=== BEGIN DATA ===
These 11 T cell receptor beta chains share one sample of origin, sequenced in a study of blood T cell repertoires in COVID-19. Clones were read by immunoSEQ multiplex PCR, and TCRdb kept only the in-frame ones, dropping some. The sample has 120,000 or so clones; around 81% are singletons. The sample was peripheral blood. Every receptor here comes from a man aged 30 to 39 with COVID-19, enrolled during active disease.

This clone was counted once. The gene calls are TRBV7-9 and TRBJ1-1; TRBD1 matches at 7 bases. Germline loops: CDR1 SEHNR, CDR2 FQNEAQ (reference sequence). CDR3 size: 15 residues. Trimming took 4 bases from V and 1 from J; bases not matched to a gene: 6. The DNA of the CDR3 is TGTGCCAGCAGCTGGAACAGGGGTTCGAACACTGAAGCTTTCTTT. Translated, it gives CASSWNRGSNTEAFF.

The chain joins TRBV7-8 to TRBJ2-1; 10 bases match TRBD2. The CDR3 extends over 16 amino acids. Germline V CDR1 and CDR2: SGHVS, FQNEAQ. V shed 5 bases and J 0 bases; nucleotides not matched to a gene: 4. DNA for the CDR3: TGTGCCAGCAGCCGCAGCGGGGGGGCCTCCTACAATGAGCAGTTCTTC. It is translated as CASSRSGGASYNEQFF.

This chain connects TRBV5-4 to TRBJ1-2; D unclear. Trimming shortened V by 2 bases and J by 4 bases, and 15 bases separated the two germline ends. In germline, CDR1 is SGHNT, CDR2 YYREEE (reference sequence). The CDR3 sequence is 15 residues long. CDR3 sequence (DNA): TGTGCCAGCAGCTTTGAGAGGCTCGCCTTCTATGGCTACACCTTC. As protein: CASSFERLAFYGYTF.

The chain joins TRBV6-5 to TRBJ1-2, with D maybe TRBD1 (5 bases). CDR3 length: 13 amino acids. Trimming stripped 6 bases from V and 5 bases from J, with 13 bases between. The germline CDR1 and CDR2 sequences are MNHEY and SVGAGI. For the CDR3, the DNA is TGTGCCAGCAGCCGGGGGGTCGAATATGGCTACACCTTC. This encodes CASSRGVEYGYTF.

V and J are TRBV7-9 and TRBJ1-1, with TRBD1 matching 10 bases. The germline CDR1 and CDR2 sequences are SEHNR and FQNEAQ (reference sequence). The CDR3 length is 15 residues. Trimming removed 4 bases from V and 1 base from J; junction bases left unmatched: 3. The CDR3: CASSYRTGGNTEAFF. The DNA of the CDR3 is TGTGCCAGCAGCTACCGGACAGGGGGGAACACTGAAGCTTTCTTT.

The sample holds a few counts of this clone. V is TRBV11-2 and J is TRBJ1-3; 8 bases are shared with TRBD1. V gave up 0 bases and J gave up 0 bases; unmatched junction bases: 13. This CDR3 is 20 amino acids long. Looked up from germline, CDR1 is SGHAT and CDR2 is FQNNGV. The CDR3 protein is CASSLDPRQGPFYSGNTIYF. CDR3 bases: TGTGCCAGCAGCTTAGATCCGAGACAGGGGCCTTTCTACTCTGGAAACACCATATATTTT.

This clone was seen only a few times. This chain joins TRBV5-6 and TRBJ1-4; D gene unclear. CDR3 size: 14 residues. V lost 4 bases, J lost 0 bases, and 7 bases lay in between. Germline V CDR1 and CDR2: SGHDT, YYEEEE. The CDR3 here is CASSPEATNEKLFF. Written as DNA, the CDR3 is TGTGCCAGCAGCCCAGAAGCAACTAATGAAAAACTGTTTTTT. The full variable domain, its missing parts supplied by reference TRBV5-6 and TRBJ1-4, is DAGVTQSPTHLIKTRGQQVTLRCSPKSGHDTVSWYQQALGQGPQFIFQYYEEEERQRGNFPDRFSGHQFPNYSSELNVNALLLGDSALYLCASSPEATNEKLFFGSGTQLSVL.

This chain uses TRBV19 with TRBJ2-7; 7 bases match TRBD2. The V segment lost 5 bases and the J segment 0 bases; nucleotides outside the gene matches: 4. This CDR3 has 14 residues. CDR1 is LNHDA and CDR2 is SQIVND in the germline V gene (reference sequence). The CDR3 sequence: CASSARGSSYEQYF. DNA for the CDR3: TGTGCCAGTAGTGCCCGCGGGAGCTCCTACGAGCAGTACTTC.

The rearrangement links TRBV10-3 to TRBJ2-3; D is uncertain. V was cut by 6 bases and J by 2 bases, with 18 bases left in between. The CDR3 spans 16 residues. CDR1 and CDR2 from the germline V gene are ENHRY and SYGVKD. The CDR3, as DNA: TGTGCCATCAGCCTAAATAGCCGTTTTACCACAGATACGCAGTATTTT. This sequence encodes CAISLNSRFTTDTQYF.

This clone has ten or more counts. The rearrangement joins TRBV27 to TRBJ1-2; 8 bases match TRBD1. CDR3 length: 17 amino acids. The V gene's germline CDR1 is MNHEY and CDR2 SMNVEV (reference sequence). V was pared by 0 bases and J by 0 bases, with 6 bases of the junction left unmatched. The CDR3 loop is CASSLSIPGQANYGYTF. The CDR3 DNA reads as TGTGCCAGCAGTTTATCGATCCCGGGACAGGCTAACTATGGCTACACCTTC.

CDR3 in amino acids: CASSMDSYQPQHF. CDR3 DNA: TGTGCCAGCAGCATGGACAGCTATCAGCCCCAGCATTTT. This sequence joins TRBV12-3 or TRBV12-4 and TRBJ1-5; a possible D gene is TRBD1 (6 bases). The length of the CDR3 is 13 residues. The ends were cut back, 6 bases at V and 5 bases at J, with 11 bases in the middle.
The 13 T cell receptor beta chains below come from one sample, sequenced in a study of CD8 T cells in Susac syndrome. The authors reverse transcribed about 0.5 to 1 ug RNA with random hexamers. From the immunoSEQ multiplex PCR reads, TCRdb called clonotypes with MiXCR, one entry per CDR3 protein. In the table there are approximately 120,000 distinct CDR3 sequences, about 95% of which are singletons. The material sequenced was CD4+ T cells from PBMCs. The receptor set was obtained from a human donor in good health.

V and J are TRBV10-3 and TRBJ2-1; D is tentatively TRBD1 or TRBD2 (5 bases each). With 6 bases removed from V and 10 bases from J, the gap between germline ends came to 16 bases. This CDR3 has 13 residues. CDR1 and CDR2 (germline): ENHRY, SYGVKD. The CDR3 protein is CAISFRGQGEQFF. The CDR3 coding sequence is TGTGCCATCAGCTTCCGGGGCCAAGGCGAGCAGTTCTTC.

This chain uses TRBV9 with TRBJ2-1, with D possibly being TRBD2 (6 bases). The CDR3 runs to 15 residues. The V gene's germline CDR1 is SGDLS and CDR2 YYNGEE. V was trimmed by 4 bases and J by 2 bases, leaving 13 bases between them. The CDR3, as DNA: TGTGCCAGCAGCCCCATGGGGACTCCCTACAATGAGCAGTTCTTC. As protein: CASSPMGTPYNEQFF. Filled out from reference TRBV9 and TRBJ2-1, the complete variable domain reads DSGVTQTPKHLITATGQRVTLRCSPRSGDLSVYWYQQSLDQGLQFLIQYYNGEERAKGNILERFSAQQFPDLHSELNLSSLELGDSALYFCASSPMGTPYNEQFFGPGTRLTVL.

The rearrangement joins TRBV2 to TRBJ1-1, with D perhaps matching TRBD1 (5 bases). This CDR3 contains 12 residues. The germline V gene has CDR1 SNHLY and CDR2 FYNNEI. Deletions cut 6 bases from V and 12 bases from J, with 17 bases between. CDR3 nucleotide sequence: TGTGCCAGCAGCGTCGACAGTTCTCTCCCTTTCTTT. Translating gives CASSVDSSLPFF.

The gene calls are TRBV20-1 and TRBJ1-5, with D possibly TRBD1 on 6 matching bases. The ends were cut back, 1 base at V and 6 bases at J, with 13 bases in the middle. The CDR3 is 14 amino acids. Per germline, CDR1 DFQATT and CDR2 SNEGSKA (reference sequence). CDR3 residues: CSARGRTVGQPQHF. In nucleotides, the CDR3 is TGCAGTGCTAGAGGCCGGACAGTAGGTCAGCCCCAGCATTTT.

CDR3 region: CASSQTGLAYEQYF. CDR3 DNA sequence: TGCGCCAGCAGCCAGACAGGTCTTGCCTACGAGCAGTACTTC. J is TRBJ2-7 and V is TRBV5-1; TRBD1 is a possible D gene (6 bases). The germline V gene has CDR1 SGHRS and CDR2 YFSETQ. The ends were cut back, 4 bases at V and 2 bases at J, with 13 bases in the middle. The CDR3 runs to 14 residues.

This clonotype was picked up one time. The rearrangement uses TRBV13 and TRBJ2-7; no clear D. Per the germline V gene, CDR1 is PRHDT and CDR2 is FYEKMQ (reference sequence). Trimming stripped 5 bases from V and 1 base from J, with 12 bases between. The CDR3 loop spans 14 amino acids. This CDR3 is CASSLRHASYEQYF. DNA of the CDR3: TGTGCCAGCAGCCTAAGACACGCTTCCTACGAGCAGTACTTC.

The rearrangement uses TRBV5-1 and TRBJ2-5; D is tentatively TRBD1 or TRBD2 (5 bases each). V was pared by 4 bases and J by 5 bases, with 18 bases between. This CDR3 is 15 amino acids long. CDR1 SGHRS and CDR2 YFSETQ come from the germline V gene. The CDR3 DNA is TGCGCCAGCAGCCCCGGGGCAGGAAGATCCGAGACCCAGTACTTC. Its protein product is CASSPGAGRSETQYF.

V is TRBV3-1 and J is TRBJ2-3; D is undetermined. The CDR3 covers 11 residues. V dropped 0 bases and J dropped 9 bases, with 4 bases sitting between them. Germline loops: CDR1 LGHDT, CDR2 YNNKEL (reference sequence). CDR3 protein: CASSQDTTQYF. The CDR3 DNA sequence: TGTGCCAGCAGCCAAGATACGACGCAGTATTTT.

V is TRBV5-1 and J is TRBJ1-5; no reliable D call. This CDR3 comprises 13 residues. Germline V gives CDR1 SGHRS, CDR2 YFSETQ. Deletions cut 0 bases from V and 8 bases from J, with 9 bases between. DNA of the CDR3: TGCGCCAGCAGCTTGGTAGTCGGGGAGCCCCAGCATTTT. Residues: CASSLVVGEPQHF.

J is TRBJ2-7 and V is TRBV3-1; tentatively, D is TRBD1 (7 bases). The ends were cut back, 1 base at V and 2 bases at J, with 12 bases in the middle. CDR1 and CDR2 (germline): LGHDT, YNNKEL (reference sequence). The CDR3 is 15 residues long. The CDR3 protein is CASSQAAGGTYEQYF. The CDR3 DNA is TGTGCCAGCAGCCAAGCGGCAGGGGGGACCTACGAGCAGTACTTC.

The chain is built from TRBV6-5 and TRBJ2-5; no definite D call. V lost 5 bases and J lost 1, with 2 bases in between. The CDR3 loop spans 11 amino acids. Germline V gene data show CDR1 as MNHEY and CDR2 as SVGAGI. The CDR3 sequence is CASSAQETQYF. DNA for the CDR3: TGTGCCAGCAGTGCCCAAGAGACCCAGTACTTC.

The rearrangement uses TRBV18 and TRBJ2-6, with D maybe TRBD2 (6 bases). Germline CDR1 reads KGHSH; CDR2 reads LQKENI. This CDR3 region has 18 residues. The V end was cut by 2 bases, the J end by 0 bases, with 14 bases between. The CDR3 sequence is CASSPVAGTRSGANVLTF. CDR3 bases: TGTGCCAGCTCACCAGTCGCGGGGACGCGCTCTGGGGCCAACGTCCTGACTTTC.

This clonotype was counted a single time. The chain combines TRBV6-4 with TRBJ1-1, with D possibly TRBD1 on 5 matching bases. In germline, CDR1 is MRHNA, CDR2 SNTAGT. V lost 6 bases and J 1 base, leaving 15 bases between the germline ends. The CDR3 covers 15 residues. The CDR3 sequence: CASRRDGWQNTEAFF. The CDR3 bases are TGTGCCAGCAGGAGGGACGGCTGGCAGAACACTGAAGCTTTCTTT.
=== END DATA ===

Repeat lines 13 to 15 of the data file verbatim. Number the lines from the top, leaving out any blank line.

The 13 T cell receptor beta chains below come from one sample, sequenced in a study of CD8 T cells in Susac syndrome. The authors reverse transcribed about 0.5 to 1 ug RNA with random hexamers. From the immunoSEQ multiplex PCR reads, TCRdb called clonotypes with MiXCR, one entry per CDR3 protein. In the table there are approximately 120,000 distinct CDR3 sequences, about 95% of which are singletons. The material sequenced was CD4+ T cells from PBMCs. The receptor set was obtained from a human donor in good health.

V and J are TRBV10-3 and TRBJ2-1; D is tentatively TRBD1 or TRBD2 (5 bases each). With 6 bases removed from V and 10 bases from J, the gap between germline ends came to 16 bases. This CDR3 has 13 residues. CDR1 and CDR2 (germline): ENHRY, SYGVKD. The CDR3 protein is CAISFRGQGEQFF. The CDR3 coding sequence is TGTGCCATCAGCTTCCGGGGCCAAGGCGAGCAGTTCTTC.

This chain uses TRBV9 with TRBJ2-1, with D possibly being TRBD2 (6 bases). The CDR3 runs to 15 residues. The V gene's germline CDR1 is SGDLS and CDR2 YYNGEE. V was trimmed by 4 bases and J by 2 bases, leaving 13 bases between them. The CDR3, as DNA: TGTGCCAGCAGCCCCATGGGGACTCCCTACAATGAGCAGTTCTTC. As protein: CASSPMGTPYNEQFF. Filled out from reference TRBV9 and TRBJ2-1, the complete variable domain reads DSGVTQTPKHLITATGQRVTLRCSPRSGDLSVYWYQQSLDQGLQFLIQYYNGEERAKGNILERFSAQQFPDLHSELNLSSLELGDSALYFCASSPMGTPYNEQFFGPGTRLTVL.